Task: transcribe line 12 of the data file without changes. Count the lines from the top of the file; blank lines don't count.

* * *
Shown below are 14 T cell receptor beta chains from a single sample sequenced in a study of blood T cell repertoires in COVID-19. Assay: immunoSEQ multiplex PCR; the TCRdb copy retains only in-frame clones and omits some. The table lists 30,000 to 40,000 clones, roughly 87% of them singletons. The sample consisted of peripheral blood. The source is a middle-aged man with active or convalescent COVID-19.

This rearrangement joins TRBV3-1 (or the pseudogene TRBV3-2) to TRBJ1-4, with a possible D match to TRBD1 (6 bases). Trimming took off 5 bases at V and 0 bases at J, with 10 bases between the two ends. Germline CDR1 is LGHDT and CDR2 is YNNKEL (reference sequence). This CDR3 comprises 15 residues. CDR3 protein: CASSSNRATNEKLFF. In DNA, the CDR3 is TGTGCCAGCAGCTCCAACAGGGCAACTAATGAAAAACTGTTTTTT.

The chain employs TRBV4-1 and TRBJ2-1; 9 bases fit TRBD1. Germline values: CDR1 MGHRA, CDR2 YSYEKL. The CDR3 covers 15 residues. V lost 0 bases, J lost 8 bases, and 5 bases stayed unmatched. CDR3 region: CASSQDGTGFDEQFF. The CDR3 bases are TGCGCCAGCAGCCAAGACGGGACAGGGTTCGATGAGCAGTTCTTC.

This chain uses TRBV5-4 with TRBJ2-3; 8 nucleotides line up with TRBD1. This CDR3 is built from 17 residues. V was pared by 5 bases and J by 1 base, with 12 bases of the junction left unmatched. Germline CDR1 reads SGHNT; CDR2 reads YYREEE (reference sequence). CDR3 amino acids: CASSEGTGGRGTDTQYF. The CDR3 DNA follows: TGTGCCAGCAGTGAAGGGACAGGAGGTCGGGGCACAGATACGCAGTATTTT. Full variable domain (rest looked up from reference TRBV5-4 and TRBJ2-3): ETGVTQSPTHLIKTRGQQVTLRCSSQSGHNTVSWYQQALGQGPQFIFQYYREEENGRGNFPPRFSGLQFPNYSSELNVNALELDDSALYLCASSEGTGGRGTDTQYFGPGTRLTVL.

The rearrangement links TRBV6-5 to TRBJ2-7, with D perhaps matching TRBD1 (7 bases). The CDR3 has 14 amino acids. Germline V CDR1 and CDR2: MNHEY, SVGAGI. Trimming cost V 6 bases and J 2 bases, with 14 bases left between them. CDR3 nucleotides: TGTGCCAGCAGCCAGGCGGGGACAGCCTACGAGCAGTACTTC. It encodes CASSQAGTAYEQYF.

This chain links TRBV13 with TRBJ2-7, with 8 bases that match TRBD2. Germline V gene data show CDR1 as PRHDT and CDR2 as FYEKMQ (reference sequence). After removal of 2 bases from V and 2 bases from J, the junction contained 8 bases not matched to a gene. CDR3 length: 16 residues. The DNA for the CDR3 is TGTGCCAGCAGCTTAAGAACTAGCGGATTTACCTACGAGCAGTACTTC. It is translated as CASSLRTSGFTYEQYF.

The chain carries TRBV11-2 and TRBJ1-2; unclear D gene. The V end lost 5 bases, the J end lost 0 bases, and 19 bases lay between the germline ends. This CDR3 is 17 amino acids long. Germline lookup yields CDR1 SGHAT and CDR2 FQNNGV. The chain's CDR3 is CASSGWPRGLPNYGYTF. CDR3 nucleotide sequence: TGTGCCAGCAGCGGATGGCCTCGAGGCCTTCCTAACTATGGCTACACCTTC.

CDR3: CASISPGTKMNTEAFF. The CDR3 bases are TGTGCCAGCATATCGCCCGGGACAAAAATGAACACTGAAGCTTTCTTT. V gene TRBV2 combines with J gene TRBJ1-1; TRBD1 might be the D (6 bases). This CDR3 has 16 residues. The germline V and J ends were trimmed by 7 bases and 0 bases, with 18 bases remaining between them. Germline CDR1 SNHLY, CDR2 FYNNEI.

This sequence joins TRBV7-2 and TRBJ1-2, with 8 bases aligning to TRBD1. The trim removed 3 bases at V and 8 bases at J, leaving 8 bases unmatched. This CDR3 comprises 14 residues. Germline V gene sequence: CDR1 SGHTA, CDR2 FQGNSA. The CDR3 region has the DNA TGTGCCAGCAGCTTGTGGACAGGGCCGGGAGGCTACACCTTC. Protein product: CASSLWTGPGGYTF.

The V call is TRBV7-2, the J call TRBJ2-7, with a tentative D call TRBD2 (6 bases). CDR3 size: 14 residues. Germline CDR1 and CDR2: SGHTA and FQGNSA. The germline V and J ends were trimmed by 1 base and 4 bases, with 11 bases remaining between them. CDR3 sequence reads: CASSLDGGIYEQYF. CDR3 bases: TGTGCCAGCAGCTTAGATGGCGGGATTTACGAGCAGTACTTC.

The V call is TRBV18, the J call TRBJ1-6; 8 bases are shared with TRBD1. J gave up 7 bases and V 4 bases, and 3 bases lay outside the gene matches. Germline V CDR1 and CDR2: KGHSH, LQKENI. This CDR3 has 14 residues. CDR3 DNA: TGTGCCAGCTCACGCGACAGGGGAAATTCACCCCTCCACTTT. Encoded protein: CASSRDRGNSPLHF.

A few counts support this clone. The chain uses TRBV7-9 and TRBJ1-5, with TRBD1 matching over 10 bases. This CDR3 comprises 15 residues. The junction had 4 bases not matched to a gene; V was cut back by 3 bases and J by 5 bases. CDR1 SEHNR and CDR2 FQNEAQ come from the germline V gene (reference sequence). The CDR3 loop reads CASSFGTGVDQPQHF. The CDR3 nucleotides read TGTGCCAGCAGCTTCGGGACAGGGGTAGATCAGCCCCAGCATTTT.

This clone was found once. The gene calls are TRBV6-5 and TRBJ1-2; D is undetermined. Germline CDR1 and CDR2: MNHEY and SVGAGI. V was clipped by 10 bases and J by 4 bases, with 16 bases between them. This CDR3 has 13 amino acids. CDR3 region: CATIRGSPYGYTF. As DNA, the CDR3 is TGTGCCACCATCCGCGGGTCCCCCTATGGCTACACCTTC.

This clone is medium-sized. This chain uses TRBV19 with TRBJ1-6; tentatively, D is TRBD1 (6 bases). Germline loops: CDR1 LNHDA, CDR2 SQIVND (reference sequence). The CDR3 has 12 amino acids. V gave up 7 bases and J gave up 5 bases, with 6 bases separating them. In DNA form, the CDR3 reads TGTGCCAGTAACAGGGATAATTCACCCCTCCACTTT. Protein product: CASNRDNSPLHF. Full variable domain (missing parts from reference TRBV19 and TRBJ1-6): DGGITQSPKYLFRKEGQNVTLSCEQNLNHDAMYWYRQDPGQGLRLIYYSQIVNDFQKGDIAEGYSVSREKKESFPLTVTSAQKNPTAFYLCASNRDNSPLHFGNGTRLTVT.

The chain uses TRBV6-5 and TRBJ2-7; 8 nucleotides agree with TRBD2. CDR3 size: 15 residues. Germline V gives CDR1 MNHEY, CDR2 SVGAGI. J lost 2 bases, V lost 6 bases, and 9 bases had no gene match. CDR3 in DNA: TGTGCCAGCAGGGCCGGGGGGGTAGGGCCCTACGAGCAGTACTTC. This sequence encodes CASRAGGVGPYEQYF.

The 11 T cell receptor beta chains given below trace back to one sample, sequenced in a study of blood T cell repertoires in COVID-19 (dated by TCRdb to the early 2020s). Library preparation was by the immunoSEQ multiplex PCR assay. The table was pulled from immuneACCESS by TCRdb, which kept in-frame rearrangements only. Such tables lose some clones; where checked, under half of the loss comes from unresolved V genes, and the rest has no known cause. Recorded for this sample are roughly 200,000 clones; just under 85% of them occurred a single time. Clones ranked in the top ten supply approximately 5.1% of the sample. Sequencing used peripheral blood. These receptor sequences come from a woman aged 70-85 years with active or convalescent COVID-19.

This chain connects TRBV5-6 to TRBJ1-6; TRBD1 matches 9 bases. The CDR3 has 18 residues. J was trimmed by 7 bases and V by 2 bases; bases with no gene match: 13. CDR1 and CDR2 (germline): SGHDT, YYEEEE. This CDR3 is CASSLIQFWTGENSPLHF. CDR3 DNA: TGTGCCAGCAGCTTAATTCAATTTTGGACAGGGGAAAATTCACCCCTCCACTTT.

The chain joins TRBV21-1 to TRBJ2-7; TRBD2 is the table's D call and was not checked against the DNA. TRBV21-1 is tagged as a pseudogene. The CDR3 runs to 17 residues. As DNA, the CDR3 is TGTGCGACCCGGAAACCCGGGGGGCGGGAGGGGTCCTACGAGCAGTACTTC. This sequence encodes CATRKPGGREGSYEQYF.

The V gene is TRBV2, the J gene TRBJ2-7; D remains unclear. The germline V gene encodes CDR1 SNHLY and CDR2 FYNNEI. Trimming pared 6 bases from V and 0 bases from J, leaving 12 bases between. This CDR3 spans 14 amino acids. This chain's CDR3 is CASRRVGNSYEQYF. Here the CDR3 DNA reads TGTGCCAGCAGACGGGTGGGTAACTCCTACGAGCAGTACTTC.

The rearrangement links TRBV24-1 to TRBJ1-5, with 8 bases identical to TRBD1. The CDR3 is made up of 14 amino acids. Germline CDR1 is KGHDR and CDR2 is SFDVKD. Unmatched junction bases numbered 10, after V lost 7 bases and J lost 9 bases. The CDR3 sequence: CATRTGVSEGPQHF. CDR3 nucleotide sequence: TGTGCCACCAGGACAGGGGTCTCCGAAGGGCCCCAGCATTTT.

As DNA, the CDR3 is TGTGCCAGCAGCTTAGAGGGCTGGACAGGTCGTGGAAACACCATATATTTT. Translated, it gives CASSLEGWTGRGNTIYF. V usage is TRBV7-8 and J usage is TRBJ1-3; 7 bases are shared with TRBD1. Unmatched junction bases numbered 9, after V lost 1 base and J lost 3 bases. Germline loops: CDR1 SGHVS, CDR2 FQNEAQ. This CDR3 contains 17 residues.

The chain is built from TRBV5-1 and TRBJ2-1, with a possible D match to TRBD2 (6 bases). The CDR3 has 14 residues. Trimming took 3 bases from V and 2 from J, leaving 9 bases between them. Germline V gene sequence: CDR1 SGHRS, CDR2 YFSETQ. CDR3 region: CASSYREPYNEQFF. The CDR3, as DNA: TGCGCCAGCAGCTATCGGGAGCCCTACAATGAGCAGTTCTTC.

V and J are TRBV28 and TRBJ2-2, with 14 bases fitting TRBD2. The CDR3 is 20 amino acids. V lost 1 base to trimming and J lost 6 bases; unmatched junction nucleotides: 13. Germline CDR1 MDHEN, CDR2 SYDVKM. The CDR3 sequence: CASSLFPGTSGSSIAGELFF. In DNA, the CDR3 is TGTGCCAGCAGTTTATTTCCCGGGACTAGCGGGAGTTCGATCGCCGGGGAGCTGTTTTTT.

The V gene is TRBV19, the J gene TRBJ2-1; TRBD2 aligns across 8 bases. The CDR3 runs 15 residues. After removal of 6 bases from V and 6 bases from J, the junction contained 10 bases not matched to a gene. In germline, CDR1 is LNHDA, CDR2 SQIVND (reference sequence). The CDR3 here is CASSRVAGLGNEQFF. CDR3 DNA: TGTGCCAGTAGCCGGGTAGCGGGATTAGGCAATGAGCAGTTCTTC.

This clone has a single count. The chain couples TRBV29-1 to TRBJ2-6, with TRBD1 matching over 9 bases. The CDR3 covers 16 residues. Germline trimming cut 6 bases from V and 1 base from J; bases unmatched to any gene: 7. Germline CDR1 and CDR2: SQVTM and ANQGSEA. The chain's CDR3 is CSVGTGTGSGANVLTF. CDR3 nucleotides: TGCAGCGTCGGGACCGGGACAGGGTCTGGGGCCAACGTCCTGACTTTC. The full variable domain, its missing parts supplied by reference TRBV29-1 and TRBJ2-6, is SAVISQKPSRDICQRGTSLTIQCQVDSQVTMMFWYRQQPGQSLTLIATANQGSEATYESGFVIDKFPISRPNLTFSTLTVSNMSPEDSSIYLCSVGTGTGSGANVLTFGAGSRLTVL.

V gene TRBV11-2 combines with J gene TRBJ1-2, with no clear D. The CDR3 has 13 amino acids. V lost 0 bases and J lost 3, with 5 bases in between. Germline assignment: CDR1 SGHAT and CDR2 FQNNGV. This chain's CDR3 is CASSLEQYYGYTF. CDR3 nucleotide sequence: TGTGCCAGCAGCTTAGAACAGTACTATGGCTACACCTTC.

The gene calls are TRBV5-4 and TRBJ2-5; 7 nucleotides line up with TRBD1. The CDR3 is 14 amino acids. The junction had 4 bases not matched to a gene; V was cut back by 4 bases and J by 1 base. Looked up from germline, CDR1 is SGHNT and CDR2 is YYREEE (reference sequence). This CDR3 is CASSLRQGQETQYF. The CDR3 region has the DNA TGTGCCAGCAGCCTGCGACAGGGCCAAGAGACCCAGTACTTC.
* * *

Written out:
A few counts support this clone. The chain uses TRBV7-9 and TRBJ1-5, with TRBD1 matching over 10 bases. This CDR3 comprises 15 residues. The junction had 4 bases not matched to a gene; V was cut back by 3 bases and J by 5 bases. CDR1 SEHNR and CDR2 FQNEAQ come from the germline V gene (reference sequence). The CDR3 loop reads CASSFGTGVDQPQHF. The CDR3 nucleotides read TGTGCCAGCAGCTTCGGGACAGGGGTAGATCAGCCCCAGCATTTT.